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In 1800, the Tory prime minister, William Pitt the Younger, withdrew a bill that would have supplemented the wages of agricultural workers, based on family size and the price of bread. Tory radical William Cobbett declared in an open letter to Malthus in 1819 that the “laws of nature” he talked of having “doomed the labourer and his family to starve” were in fact “sitting at Westminster”. The 1834 Poor Law Amendment Act was ultimately the work of entrenched landed interests, pushed through by Tory commissioners. Cobbett pointed out in the Commons that Malthus had said to the poor “at nature’s board there is no seat for you”. But the bill passed into law, routinely referred to in the Times as the Starvation Act.

Charles Darwin urged in the Descent of Man against the intentional neglect of the vulnerable, which he saw would lead to the loss of “the noblest part of our nature”. He called his readers back to the golden rule, “‘As ye would that men should do to you, do ye to them likewise;’ and this lies at the foundation of morality.”

At the century’s end, Thomas Hardy denounced eugenic and Malthusian rhetoric, most dramatically in Jude the Obscure, through the deaths of the three children, “done because we are too menny”. As a young boy, Jude apprehends that the world is less one of scarcity than of the mismanagement of resources. Employed as a scarecrow but united by “a magical thread of fellow-feeling” to the birds he is paid to scare, he tells them: “You shall have some dinner you shall! There is enough for us all. Farmer Troutham can afford to let you have some.”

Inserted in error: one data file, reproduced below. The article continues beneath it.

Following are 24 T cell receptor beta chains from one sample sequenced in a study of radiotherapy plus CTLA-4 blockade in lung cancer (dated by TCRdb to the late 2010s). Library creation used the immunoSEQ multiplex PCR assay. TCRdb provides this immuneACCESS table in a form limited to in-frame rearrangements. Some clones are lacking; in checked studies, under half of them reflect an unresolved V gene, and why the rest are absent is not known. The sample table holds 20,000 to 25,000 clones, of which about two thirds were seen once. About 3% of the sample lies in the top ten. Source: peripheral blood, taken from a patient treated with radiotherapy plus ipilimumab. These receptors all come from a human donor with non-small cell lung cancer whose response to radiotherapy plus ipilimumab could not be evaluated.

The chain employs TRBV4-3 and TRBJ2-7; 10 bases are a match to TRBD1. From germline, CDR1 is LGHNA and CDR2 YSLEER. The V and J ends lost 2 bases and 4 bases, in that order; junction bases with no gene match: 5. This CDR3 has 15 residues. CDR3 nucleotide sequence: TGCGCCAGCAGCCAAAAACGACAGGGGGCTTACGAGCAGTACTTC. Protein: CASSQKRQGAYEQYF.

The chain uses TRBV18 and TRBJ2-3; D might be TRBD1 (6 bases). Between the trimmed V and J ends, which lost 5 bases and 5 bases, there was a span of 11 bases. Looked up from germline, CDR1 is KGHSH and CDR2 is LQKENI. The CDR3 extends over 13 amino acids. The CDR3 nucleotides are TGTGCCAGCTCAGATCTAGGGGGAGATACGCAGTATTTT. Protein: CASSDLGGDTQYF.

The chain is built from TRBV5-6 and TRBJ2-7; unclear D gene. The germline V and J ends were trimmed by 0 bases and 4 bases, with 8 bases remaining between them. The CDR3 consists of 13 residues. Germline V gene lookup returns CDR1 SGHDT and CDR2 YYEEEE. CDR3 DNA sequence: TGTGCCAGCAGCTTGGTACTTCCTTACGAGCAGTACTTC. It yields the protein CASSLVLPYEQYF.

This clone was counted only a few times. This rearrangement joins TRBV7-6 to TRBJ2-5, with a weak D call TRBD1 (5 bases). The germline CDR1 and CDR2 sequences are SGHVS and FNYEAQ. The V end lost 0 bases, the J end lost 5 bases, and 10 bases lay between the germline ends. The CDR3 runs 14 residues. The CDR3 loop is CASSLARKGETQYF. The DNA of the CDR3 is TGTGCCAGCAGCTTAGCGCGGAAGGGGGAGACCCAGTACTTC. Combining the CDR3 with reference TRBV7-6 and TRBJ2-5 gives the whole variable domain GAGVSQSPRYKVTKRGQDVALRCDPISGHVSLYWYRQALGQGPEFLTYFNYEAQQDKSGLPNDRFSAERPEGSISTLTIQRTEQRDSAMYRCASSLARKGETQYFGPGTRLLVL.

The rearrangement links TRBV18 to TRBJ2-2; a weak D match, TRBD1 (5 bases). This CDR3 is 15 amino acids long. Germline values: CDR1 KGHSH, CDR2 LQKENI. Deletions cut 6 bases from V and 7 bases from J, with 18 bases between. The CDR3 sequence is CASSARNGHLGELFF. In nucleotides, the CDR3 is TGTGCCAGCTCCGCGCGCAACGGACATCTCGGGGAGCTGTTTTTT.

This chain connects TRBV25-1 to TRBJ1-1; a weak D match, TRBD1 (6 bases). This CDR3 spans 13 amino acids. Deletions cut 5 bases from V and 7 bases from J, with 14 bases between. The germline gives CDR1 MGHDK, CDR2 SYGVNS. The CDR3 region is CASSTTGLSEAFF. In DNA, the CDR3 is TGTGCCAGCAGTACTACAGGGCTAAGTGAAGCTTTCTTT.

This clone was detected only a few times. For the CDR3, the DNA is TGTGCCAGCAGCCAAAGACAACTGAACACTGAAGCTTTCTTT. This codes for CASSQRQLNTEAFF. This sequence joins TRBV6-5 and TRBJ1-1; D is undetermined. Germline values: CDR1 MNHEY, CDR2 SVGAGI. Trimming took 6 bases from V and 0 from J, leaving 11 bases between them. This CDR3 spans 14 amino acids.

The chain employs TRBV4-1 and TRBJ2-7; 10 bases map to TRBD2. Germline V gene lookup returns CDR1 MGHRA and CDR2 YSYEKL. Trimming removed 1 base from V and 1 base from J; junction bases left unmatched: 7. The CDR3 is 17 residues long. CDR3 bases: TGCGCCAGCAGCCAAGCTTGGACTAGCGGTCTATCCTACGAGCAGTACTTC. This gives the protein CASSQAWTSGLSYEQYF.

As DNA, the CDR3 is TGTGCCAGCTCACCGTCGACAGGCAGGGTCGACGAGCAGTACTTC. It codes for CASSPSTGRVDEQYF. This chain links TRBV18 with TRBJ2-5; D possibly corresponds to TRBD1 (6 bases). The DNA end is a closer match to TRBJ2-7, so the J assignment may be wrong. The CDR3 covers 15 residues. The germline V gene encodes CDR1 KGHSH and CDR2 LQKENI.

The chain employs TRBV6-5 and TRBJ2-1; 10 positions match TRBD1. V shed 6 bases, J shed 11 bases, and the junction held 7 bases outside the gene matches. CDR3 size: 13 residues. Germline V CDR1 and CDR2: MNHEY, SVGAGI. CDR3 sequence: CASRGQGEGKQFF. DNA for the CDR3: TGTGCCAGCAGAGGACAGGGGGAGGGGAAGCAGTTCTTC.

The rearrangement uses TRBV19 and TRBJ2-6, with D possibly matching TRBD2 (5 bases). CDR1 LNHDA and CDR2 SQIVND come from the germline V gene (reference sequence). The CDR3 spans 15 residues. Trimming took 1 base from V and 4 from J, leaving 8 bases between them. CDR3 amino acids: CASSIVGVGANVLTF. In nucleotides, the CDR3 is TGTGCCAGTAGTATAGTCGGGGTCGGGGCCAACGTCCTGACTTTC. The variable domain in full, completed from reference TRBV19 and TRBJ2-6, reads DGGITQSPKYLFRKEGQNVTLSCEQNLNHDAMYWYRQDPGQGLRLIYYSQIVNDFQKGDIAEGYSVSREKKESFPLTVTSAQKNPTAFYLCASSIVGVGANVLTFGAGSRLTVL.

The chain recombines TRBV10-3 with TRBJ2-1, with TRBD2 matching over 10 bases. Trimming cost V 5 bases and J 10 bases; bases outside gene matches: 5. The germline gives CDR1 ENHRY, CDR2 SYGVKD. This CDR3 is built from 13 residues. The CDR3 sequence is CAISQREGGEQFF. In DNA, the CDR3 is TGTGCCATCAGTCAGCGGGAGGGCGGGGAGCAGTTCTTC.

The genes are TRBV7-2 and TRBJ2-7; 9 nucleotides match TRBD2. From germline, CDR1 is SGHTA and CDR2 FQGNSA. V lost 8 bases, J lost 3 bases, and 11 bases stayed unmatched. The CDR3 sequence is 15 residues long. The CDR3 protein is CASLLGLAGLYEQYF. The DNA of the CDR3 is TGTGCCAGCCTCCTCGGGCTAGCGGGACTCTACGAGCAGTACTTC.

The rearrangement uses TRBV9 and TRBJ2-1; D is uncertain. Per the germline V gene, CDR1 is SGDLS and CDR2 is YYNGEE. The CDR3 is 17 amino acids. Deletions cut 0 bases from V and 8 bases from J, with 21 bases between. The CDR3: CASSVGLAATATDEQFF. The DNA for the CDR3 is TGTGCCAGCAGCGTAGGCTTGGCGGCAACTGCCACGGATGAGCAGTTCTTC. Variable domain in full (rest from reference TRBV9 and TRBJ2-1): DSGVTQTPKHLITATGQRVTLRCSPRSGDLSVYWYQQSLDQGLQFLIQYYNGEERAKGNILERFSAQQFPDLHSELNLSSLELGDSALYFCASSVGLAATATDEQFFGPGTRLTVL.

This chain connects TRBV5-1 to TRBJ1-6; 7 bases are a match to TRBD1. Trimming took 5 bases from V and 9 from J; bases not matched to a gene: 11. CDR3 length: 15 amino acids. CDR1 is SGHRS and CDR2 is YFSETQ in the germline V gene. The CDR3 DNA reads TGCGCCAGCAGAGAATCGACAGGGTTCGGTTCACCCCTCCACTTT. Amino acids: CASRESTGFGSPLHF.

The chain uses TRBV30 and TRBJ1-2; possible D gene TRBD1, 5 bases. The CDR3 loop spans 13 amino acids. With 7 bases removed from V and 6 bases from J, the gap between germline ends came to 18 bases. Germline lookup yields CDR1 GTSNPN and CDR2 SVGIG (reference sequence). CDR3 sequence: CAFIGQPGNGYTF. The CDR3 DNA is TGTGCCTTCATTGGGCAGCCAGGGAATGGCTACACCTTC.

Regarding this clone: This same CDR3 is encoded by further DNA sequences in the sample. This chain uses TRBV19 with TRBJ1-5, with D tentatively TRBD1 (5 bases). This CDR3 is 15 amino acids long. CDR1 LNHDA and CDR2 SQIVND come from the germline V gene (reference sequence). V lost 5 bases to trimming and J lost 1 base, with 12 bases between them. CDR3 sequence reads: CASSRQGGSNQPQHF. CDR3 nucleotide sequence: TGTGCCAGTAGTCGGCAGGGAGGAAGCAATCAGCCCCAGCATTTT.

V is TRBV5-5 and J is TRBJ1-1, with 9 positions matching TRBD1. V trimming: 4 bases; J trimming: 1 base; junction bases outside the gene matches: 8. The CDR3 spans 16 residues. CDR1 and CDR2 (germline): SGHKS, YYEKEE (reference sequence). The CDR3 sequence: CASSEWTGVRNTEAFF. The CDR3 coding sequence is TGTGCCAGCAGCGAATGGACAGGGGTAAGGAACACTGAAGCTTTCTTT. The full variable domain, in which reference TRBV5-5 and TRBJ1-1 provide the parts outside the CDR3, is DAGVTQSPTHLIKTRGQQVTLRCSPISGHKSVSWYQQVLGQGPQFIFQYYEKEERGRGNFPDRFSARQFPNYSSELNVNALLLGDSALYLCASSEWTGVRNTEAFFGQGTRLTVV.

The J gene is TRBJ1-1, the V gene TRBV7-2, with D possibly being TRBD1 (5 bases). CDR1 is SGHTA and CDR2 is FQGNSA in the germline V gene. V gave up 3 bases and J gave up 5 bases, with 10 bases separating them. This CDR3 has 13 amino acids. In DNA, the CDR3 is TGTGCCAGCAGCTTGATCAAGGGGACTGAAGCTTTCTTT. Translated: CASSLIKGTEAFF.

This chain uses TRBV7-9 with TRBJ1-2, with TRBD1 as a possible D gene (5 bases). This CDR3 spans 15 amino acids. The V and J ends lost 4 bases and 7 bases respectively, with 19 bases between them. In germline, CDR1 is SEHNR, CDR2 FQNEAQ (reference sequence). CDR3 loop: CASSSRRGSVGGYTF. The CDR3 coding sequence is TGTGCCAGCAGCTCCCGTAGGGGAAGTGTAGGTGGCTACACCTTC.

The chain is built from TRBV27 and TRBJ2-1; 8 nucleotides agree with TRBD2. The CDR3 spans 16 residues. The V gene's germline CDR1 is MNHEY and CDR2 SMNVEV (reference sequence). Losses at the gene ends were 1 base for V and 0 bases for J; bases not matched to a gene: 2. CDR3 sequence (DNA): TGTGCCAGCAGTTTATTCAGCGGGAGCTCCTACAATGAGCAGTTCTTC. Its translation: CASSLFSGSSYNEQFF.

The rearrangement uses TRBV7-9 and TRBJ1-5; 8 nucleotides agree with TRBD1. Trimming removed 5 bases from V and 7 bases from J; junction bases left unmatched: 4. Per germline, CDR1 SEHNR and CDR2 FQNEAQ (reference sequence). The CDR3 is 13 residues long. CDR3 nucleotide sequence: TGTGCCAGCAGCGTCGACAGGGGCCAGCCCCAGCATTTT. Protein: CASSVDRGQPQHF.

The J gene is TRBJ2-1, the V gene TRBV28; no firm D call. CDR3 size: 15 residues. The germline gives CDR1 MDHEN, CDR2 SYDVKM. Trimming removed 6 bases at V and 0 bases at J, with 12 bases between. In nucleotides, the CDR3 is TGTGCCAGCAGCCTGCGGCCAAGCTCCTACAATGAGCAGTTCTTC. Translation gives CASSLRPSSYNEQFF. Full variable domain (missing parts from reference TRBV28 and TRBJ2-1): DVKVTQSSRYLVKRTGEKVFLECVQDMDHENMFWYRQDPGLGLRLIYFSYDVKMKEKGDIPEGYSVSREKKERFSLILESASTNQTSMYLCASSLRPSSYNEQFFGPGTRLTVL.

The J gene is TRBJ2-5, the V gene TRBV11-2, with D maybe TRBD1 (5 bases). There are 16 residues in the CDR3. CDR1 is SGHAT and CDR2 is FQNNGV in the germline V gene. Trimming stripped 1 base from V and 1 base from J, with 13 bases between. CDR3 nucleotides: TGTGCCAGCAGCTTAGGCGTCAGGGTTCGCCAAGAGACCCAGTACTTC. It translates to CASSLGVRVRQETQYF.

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It was Victorian writers and radicals who drew the public’s hearts and minds to the hunger that comes from misgovernment. In the last week, more than 200 children’s authors and more than 2,000 paediatricians have signed open letters in support of a campaign led by a Black British footballer and humanitarian who went hungry as a child. Local businesses and councils (mainly Labour) are doing all they can. Even hyper-capitalist McDonald’s is chipping in. What we need next is a responsible government.